Visiting the dentist is an important part of maintaining good oral health at any age. It is therefore vital that children create a positive connection with going to the dentist, so they continue to visit throughout their lifetime. Check-ups, however, can be scary for children – lying in a chair in an unfamiliar place with unfamiliar smells and noises, while a stranger pokes their mouth with cold instruments can be frightening. Fear of the unknown is normal, but parents play an essential role in easing their child’s fear. Use the following tips to help your child feel more comfortable before and during visits to the dentist and to promote good dental health for the rest of their life.
Keeping a positive attitude before the appointment
It is recommended that your child’s first dental visit to be within six months of their first tooth coming through or before their first birthday. Early visits to the dentist help children become more familiar and relaxed with dental procedures. Explain to your child about check-ups, but keep details straightforward and to the point. Allow your family dentist to answer more complex questions, as they have the skills to describe procedures in an accurate but non-threatening way to children. Make sure you have a positive attitude and empathise that visiting the dentist is important to keep teeth healthy and strong – it is not a choice, but a necessity.
One idea to prepare your child for a check-up in a fun way would be to play pretend. Demonstration is a great strategy to use to help your child feel at ease with a new experience. Avoid making any kind of drilling noises and consider using a mirror to show your child what a dentist will be looking for in their mouth. When discussing the dentist, make sure you do not talk about any unpleasant dental experiences you may have had in the past. It is important not to pass on any negative connotations with the dentist.
Working with your family dentist
On the day of the appointment remember to stay calm and upbeat. Anxiety or negative energy displayed by parents can easily be picked up by children. Don’t promise a reward for going to the dentist as it can increase apprehension. Giving sweet treats after the visit is a bad idea as it sends the wrong message after an appointment promoting the importance of healthy teeth. A surprise visit to the park or another fun location following the visit is more appropriate, alongside praise for good behaviour.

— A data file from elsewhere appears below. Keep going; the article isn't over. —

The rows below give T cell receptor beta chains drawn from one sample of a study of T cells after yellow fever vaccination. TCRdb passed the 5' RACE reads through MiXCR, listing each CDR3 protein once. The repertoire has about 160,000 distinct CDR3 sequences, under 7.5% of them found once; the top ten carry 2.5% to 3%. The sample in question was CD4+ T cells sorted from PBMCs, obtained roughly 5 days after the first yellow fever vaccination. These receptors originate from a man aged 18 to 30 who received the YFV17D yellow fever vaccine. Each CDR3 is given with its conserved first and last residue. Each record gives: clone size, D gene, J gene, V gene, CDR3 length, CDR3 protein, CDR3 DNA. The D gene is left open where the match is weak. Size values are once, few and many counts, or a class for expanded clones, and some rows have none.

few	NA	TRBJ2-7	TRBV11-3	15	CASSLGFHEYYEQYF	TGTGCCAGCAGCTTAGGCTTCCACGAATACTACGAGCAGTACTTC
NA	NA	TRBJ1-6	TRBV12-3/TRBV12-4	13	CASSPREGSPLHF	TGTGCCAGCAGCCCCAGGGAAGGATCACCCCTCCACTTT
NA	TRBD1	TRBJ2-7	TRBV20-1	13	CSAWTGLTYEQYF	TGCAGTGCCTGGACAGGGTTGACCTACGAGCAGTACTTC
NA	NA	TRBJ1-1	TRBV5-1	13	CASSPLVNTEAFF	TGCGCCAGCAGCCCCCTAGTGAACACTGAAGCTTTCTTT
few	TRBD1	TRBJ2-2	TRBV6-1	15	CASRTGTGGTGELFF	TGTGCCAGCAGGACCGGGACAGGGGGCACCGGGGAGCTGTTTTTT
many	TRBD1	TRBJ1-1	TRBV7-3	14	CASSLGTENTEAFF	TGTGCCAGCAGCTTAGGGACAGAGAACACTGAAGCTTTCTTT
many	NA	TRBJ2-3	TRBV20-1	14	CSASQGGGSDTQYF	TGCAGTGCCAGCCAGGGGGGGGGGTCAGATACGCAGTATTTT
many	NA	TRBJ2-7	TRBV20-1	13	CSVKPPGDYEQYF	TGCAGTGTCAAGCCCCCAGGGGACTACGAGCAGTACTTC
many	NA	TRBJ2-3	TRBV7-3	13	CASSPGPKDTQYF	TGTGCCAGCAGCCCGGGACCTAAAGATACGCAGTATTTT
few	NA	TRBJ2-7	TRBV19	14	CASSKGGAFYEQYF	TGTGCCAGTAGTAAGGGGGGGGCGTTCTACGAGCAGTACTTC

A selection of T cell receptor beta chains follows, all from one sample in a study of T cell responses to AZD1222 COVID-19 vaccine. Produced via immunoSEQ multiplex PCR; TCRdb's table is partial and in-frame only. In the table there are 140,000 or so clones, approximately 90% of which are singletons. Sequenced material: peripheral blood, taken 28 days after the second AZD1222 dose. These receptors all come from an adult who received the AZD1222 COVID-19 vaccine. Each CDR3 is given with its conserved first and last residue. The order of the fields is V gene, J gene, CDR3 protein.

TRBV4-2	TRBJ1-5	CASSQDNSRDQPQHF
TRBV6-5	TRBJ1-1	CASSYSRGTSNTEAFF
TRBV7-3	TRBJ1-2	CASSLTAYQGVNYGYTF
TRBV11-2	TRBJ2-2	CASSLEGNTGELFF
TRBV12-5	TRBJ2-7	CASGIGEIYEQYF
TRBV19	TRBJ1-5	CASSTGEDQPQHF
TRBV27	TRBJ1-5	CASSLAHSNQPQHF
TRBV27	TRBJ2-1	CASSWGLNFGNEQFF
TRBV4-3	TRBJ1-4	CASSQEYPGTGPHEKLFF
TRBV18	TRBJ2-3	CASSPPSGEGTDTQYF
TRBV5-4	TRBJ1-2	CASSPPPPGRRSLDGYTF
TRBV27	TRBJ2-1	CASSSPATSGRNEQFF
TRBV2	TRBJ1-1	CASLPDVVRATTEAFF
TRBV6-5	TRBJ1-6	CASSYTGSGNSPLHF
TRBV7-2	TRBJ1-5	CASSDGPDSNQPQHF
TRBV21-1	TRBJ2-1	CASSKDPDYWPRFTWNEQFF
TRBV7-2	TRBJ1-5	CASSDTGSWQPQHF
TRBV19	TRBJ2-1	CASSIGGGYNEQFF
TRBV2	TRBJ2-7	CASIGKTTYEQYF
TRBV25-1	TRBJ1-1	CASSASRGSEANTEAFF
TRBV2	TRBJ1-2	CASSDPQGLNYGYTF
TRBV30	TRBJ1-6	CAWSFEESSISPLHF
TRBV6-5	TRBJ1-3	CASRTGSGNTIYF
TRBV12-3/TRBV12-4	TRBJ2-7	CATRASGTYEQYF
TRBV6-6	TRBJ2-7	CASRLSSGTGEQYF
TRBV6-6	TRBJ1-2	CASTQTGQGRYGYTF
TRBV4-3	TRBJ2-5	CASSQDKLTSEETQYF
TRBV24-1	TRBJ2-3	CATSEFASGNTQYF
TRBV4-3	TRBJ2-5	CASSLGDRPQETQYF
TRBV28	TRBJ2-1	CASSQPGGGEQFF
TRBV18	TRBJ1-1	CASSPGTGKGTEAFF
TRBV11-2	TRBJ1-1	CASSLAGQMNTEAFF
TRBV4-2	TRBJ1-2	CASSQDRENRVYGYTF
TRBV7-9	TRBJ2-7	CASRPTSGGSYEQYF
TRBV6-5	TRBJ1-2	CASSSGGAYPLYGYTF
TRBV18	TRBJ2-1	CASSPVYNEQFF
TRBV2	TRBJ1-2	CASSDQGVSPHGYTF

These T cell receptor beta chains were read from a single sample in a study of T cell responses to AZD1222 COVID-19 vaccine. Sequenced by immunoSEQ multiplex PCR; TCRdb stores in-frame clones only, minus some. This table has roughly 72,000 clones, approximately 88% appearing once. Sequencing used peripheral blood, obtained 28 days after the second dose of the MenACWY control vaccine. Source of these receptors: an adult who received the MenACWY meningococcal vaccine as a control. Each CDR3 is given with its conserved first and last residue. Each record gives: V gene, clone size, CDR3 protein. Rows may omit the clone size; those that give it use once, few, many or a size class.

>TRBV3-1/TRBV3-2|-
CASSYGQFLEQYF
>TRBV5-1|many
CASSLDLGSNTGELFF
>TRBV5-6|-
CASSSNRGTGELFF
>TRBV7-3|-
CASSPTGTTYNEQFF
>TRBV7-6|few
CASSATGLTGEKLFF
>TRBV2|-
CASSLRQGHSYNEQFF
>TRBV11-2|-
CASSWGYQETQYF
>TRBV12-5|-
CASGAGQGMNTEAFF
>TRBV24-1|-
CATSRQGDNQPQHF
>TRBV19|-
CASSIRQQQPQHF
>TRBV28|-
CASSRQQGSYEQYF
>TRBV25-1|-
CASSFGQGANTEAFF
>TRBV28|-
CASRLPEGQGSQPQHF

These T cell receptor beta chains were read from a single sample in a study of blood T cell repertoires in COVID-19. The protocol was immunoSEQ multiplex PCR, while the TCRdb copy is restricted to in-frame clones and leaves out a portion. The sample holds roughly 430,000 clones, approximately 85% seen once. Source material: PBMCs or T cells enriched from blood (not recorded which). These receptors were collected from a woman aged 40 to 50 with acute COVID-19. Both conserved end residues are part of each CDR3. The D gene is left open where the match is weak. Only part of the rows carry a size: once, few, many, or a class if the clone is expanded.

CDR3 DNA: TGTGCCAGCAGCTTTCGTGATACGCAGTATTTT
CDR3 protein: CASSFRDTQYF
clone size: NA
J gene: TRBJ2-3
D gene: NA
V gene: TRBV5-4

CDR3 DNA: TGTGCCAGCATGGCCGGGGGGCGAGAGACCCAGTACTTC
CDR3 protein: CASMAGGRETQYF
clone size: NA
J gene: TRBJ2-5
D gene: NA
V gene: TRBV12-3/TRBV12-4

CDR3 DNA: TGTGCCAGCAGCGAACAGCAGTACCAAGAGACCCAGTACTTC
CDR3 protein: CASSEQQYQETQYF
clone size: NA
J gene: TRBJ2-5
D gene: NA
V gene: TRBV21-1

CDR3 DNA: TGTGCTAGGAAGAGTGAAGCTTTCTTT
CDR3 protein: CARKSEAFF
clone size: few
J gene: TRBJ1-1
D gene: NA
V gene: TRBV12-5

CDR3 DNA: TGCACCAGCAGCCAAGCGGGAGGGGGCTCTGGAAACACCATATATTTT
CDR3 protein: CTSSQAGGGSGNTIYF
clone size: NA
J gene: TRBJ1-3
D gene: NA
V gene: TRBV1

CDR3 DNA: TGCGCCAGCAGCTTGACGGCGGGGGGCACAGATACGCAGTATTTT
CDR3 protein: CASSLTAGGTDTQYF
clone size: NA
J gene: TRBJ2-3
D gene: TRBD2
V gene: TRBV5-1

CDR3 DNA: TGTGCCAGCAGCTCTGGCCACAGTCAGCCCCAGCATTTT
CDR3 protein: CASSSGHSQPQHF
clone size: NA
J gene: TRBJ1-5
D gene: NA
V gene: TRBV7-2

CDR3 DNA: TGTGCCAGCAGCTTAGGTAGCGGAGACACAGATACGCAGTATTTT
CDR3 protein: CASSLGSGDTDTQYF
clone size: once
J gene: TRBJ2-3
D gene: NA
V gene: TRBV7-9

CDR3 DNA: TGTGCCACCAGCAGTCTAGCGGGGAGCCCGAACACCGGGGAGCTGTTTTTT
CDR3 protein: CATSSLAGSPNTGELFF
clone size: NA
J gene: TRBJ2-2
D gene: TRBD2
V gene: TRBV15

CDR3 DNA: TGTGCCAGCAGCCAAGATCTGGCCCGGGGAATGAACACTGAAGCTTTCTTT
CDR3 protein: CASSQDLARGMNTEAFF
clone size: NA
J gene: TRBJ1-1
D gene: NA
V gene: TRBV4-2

During the visit, remember that it is normal for young children to whine or wiggle when being examined by a stranger. Let your family dentist guide you; they, and their staff, are used to working with children. Their experience will help put your child at ease and allow the visit to run smoothly. The dentist may ask you to hold your child’s hand or talk to them. Some dental practices have televisions on the wall for distraction, along with toys and even game consoles in the waiting area.
Choosing the right family dentist
It is likely your child’s first dental appointment will run a lot smoother than you may think. If you do not think your family dentist was successful in easing your child’s fears, you may want to consider looking for another dentist. Positive experiences at the dentist in childhood are important to prevent dental fear and anxiety, which can prevent the neglect of teeth. Visiting the dentist, alongside a good home cleaning routine, is an essential part of caring for teeth and oral health.